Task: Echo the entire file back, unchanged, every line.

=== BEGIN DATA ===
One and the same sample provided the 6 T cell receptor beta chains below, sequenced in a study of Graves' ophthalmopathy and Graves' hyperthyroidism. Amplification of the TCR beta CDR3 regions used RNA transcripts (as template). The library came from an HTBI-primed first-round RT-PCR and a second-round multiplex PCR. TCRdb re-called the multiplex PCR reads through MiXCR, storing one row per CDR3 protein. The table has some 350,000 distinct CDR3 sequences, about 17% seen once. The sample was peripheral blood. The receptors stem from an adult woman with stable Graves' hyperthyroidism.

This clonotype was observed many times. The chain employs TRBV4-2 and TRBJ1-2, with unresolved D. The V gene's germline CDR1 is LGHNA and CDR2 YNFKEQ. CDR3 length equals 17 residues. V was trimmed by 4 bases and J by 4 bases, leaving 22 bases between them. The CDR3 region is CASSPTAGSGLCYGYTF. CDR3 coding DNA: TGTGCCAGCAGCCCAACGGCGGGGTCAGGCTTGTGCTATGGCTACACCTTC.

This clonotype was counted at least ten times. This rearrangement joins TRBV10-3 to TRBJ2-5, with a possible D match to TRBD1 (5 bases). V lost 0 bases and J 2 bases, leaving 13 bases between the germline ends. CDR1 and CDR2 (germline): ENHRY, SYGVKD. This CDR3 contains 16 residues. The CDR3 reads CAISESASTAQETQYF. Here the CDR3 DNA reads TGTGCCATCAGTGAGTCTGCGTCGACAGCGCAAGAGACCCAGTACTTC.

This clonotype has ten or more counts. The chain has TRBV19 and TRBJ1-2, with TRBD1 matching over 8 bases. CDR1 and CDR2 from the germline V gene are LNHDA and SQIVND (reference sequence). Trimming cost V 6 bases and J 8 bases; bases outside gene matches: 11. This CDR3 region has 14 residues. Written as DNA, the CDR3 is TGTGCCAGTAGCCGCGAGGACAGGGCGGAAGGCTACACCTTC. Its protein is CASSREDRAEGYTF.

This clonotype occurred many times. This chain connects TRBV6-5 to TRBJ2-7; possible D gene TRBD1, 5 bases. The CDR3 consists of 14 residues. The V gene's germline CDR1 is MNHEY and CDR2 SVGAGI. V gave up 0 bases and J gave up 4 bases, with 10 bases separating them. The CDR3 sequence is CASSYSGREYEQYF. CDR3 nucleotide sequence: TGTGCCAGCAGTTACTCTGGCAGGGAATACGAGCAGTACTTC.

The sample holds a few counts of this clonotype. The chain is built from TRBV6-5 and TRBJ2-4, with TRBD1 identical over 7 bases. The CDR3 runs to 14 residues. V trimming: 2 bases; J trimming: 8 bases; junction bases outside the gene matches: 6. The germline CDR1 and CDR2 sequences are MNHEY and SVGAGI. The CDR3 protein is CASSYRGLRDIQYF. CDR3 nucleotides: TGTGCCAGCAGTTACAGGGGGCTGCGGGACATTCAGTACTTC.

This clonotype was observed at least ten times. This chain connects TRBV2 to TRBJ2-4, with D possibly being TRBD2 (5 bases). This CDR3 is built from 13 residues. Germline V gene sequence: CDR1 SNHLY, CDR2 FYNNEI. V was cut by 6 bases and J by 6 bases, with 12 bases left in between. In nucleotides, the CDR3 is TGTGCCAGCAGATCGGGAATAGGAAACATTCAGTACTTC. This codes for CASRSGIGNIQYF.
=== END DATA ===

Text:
One and the same sample provided the 6 T cell receptor beta chains below, sequenced in a study of Graves' ophthalmopathy and Graves' hyperthyroidism. Amplification of the TCR beta CDR3 regions used RNA transcripts (as template). The library came from an HTBI-primed first-round RT-PCR and a second-round multiplex PCR. TCRdb re-called the multiplex PCR reads through MiXCR, storing one row per CDR3 protein. The table has some 350,000 distinct CDR3 sequences, about 17% seen once. The sample was peripheral blood. The receptors stem from an adult woman with stable Graves' hyperthyroidism.

This clonotype was observed many times. The chain employs TRBV4-2 and TRBJ1-2, with unresolved D. The V gene's germline CDR1 is LGHNA and CDR2 YNFKEQ. CDR3 length equals 17 residues. V was trimmed by 4 bases and J by 4 bases, leaving 22 bases between them. The CDR3 region is CASSPTAGSGLCYGYTF. CDR3 coding DNA: TGTGCCAGCAGCCCAACGGCGGGGTCAGGCTTGTGCTATGGCTACACCTTC.

This clonotype was counted at least ten times. This rearrangement joins TRBV10-3 to TRBJ2-5, with a possible D match to TRBD1 (5 bases). V lost 0 bases and J 2 bases, leaving 13 bases between the germline ends. CDR1 and CDR2 (germline): ENHRY, SYGVKD. This CDR3 contains 16 residues. The CDR3 reads CAISESASTAQETQYF. Here the CDR3 DNA reads TGTGCCATCAGTGAGTCTGCGTCGACAGCGCAAGAGACCCAGTACTTC.

This clonotype has ten or more counts. The chain has TRBV19 and TRBJ1-2, with TRBD1 matching over 8 bases. CDR1 and CDR2 from the germline V gene are LNHDA and SQIVND (reference sequence). Trimming cost V 6 bases and J 8 bases; bases outside gene matches: 11. This CDR3 region has 14 residues. Written as DNA, the CDR3 is TGTGCCAGTAGCCGCGAGGACAGGGCGGAAGGCTACACCTTC. Its protein is CASSREDRAEGYTF.

This clonotype occurred many times. This chain connects TRBV6-5 to TRBJ2-7; possible D gene TRBD1, 5 bases. The CDR3 consists of 14 residues. The V gene's germline CDR1 is MNHEY and CDR2 SVGAGI. V gave up 0 bases and J gave up 4 bases, with 10 bases separating them. The CDR3 sequence is CASSYSGREYEQYF. CDR3 nucleotide sequence: TGTGCCAGCAGTTACTCTGGCAGGGAATACGAGCAGTACTTC.

The sample holds a few counts of this clonotype. The chain is built from TRBV6-5 and TRBJ2-4, with TRBD1 identical over 7 bases. The CDR3 runs to 14 residues. V trimming: 2 bases; J trimming: 8 bases; junction bases outside the gene matches: 6. The germline CDR1 and CDR2 sequences are MNHEY and SVGAGI. The CDR3 protein is CASSYRGLRDIQYF. CDR3 nucleotides: TGTGCCAGCAGTTACAGGGGGCTGCGGGACATTCAGTACTTC.

This clonotype was observed at least ten times. This chain connects TRBV2 to TRBJ2-4, with D possibly being TRBD2 (5 bases). This CDR3 is built from 13 residues. Germline V gene sequence: CDR1 SNHLY, CDR2 FYNNEI. V was cut by 6 bases and J by 6 bases, with 12 bases left in between. In nucleotides, the CDR3 is TGTGCCAGCAGATCGGGAATAGGAAACATTCAGTACTTC. This codes for CASRSGIGNIQYF.